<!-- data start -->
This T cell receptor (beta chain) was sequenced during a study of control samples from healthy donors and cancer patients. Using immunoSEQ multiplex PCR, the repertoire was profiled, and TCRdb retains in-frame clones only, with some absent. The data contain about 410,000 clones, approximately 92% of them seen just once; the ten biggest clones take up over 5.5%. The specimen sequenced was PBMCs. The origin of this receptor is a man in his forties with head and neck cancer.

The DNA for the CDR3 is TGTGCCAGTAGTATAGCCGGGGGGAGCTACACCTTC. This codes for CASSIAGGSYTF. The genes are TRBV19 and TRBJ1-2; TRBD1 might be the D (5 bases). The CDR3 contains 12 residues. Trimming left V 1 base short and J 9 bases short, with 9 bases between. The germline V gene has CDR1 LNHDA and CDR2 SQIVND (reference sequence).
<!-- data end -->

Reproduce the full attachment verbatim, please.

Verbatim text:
This T cell receptor (beta chain) was sequenced during a study of control samples from healthy donors and cancer patients. Using immunoSEQ multiplex PCR, the repertoire was profiled, and TCRdb retains in-frame clones only, with some absent. The data contain about 410,000 clones, approximately 92% of them seen just once; the ten biggest clones take up over 5.5%. The specimen sequenced was PBMCs. The origin of this receptor is a man in his forties with head and neck cancer.

The DNA for the CDR3 is TGTGCCAGTAGTATAGCCGGGGGGAGCTACACCTTC. This codes for CASSIAGGSYTF. The genes are TRBV19 and TRBJ1-2; TRBD1 might be the D (5 bases). The CDR3 contains 12 residues. Trimming left V 1 base short and J 9 bases short, with 9 bases between. The germline V gene has CDR1 LNHDA and CDR2 SQIVND (reference sequence).